Stone: Dying hometown of Musial, Griffeys clings to its sports history

From Larry Stone at the Seattle Times on April 1, 2016:

The peeling sign greets drivers as they cross the Monongahela River on the “Stan The Man” Musial Bridge.

“Donora, The Home of Champions.”

Donora is a decaying town, another in a long line of once-flourishing Rust Belt boroughs along the river in Western Pennsylvania that have hit hard times. The steel mills closed long ago. A broken-down bridge that was Donora’s last business life line was imploded last year. Inhabitants wonder if their city is ever going to get its luster back.

“It’s really depressing, and basically, everybody moves out of this town,” said Dennis Lomax, 64, who grew up in Donora and moved back about 10 years ago to be near his daughter and two grandchildren.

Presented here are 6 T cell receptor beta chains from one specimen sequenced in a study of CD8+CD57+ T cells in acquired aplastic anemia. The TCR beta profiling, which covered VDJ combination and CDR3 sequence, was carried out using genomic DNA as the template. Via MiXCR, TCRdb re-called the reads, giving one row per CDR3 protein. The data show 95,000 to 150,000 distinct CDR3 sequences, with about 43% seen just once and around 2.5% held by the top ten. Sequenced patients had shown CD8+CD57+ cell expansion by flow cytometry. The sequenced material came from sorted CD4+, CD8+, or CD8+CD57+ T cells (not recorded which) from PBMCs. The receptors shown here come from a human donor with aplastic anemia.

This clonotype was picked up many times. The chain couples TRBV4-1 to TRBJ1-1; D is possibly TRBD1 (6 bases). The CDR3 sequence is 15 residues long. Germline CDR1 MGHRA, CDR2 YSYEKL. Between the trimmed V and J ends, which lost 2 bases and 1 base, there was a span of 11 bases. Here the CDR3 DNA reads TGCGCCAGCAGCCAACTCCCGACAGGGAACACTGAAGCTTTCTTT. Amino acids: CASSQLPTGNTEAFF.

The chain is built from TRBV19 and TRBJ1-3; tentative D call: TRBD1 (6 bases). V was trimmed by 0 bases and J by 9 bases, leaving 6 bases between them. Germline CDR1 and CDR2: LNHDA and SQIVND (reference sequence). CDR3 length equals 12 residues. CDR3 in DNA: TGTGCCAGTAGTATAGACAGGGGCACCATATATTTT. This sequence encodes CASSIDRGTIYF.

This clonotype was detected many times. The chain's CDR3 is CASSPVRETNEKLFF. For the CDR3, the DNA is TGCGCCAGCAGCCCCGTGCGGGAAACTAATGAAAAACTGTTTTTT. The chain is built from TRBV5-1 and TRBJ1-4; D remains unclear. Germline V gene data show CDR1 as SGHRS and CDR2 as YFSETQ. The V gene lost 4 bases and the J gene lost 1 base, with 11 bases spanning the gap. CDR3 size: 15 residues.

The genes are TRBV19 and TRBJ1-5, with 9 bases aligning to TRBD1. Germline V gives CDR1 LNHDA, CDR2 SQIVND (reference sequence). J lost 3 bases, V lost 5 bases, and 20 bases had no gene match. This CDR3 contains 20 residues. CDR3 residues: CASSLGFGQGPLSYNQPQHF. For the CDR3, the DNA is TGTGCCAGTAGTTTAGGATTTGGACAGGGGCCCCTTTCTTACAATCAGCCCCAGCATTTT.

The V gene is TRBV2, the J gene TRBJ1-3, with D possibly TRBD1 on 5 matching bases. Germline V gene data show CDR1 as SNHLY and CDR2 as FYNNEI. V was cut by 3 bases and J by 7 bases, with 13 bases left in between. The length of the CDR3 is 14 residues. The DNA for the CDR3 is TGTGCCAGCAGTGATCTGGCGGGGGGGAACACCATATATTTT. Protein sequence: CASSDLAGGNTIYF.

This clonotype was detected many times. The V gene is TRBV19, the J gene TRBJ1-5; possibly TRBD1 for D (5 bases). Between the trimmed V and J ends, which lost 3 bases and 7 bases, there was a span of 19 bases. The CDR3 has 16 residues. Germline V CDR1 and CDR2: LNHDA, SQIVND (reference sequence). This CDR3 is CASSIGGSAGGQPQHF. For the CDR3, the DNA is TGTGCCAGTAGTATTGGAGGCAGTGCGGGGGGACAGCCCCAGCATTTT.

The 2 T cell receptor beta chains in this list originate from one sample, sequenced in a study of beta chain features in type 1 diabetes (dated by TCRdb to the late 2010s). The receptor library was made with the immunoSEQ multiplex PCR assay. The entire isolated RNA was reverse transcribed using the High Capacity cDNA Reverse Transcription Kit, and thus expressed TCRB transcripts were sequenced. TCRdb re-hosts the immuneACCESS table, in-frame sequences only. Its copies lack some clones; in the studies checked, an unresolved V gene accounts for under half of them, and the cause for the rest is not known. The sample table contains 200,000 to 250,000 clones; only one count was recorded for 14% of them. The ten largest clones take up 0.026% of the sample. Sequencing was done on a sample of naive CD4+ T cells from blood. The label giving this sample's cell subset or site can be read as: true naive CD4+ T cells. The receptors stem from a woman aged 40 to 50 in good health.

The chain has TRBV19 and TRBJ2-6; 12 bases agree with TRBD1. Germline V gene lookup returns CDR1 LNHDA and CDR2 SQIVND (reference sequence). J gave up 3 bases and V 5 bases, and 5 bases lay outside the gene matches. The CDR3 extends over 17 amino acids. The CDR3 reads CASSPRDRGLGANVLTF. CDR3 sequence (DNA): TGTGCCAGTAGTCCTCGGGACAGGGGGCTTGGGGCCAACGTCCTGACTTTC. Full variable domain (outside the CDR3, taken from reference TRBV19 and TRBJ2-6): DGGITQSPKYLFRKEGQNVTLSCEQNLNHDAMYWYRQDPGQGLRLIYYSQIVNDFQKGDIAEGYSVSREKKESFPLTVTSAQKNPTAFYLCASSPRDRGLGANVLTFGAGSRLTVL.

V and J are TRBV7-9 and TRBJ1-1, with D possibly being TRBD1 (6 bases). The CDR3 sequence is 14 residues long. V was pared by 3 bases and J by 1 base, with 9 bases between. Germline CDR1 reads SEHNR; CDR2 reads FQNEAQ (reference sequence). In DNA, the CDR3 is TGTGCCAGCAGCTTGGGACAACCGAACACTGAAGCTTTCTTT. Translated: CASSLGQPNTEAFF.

“Basically, what I call this is a holding cell for the funeral home,” he said. “It’s like, who’s dying next? So many people are dying.”

Lomax doesn’t have a car any more, and doesn’t miss it.

“There’s nowhere to go,” he said bitingly. “Where you going to go in Donora?”

Yet even as stores keep shuttering at staggering rates, leaving a virtual ghost town on the main drag of McKean Avenue, Donora clings to its amazing sports legacy. That’s about all it has now, other than a perverse recognition as the site of the deadly 1948 Donora Smog, one of America’s first, and worst, environmental disasters.

Donora is famously the home of Stan Musial. And it’s the birthplace of Ken Griffey Jr., overwhelmingly elected to join Musial in the Hall of Fame last January.

This week, I found myself in Pittsburgh and had a free day. Donora, 25 miles south down the industrial clutter of Highway 51, beckoned. I had long been intrigued by the town that birthed two left-handed baseball icons. And, in a bit of exquisite trivia that continues to floor me, both arrived on the same day, Nov. 21 — Musial in 1920, Griffey Jr. in 1969.

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Originally published: April 5, 2016. Last Updated: April 5, 2016.